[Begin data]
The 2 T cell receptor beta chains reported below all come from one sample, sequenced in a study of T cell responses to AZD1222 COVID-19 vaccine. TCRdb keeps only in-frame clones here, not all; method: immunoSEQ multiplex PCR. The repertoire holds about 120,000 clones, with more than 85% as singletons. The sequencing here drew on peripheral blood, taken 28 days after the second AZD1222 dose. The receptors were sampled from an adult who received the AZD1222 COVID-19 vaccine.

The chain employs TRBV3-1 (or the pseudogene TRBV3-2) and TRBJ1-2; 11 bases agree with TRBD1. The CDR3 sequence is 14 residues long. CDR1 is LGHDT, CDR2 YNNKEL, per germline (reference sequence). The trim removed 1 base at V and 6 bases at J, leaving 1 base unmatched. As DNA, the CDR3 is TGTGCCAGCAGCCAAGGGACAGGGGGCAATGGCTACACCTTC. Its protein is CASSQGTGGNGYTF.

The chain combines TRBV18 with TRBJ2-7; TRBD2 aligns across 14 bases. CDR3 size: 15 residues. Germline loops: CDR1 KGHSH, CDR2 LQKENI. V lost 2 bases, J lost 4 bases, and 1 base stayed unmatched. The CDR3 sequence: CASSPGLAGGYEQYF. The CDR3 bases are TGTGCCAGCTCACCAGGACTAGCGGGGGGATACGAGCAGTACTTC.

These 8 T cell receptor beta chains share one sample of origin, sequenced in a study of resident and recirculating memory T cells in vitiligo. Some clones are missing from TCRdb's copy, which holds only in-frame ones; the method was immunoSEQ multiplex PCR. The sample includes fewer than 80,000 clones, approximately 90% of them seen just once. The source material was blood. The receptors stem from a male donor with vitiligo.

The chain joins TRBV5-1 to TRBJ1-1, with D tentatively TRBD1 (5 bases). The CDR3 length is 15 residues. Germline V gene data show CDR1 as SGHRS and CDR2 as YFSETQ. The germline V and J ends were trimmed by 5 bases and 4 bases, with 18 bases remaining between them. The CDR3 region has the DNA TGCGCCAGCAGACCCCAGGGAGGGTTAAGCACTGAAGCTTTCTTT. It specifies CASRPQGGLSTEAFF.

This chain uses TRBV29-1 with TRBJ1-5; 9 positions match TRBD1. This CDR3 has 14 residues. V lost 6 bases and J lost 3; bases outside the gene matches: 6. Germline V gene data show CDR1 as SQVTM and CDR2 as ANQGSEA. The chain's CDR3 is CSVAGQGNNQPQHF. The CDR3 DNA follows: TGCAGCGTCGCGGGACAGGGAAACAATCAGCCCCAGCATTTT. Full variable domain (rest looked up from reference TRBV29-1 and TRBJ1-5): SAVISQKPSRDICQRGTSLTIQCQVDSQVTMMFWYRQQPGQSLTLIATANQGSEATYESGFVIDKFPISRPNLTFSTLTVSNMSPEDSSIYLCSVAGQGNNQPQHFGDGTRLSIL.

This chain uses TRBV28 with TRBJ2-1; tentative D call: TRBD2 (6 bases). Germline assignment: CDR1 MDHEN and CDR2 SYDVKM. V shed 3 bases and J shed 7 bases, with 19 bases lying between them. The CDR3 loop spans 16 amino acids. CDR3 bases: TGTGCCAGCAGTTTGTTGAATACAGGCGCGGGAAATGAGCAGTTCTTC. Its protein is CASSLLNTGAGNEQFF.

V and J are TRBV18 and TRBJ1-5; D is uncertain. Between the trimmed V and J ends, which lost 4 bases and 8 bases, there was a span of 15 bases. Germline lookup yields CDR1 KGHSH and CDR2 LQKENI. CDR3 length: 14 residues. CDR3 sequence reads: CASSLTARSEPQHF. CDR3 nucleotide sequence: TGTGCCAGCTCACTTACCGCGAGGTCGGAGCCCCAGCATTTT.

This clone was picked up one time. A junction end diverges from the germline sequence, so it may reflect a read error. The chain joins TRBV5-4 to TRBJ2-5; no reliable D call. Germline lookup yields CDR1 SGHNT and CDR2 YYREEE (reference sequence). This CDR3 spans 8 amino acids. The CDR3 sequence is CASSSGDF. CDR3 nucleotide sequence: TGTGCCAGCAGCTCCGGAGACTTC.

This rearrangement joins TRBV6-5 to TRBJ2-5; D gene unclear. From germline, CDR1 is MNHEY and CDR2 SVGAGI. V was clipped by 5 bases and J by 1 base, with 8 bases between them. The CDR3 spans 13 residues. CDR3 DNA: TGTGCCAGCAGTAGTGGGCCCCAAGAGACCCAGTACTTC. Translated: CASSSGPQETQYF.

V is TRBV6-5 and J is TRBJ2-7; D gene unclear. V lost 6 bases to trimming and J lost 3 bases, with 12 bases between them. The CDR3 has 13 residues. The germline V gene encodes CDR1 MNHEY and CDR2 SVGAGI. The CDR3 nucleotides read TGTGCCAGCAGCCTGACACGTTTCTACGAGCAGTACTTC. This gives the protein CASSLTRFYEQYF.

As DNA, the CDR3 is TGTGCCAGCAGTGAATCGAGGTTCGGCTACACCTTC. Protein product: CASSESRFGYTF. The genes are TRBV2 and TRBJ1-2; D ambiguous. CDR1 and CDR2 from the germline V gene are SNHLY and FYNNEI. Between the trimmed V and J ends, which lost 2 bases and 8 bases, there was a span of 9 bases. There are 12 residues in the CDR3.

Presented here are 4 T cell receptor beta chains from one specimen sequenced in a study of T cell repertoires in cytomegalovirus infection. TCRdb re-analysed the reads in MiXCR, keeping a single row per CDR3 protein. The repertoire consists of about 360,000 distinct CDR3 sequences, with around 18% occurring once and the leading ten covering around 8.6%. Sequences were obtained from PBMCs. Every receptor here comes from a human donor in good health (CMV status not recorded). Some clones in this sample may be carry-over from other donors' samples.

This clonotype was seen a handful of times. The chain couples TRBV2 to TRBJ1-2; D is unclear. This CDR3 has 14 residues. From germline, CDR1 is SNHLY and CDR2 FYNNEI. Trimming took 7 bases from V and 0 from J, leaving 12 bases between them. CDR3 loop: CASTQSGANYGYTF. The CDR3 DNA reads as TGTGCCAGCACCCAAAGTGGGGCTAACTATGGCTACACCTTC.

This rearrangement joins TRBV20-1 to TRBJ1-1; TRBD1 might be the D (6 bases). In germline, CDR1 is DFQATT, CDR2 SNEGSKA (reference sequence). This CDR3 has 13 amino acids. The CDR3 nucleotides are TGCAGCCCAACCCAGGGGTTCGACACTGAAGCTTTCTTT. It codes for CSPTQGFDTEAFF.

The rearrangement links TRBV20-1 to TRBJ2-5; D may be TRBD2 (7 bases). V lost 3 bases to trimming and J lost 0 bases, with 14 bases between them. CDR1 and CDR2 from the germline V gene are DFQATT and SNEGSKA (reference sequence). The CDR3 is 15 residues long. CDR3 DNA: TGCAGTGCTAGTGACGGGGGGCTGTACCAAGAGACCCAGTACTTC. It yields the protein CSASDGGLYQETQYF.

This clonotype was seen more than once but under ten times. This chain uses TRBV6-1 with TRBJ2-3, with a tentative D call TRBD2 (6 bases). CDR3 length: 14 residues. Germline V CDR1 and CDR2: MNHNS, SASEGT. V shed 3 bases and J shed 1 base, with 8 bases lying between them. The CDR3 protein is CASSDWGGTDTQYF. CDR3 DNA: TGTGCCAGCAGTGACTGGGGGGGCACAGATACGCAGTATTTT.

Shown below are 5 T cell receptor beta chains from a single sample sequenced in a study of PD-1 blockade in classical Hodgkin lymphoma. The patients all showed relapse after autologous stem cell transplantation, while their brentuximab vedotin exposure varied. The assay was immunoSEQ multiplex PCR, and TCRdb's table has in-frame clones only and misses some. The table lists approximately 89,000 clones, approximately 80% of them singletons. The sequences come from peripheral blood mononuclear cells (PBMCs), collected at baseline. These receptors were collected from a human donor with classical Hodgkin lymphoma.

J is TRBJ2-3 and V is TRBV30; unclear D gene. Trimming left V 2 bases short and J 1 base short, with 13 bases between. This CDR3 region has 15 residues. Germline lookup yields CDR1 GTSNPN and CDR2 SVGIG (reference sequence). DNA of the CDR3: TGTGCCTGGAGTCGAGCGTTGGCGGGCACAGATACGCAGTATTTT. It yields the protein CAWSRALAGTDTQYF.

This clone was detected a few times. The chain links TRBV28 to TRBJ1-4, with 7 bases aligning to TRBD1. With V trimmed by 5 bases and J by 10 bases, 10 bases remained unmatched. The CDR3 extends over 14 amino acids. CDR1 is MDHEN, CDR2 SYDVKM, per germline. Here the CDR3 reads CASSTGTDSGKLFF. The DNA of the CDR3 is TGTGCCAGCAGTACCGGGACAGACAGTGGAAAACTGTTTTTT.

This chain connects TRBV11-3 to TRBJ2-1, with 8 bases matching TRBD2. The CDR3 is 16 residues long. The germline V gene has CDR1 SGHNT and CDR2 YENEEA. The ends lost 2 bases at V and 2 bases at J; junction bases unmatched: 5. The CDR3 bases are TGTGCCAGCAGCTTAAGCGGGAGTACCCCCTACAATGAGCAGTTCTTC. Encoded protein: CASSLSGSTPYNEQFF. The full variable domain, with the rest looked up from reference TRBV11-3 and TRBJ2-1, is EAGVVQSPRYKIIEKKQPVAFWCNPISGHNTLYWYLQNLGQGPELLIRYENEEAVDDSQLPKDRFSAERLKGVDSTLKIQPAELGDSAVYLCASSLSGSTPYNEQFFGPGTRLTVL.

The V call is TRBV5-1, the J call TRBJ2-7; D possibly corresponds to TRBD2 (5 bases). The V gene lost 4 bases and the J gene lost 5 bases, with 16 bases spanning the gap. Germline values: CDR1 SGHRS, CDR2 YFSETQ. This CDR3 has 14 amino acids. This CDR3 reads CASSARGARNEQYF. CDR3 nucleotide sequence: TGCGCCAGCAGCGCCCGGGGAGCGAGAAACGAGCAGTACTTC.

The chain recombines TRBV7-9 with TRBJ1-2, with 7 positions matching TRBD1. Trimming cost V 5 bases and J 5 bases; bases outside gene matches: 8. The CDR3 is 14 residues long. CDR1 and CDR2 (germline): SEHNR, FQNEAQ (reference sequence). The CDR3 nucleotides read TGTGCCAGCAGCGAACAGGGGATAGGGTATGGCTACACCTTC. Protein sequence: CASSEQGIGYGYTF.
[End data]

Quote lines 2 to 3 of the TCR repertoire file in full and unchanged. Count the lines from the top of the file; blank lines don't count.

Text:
The chain employs TRBV3-1 (or the pseudogene TRBV3-2) and TRBJ1-2; 11 bases agree with TRBD1. The CDR3 sequence is 14 residues long. CDR1 is LGHDT, CDR2 YNNKEL, per germline (reference sequence). The trim removed 1 base at V and 6 bases at J, leaving 1 base unmatched. As DNA, the CDR3 is TGTGCCAGCAGCCAAGGGACAGGGGGCAATGGCTACACCTTC. Its protein is CASSQGTGGNGYTF.

The chain combines TRBV18 with TRBJ2-7; TRBD2 aligns across 14 bases. CDR3 size: 15 residues. Germline loops: CDR1 KGHSH, CDR2 LQKENI. V lost 2 bases, J lost 4 bases, and 1 base stayed unmatched. The CDR3 sequence: CASSPGLAGGYEQYF. The CDR3 bases are TGTGCCAGCTCACCAGGACTAGCGGGGGGATACGAGCAGTACTTC.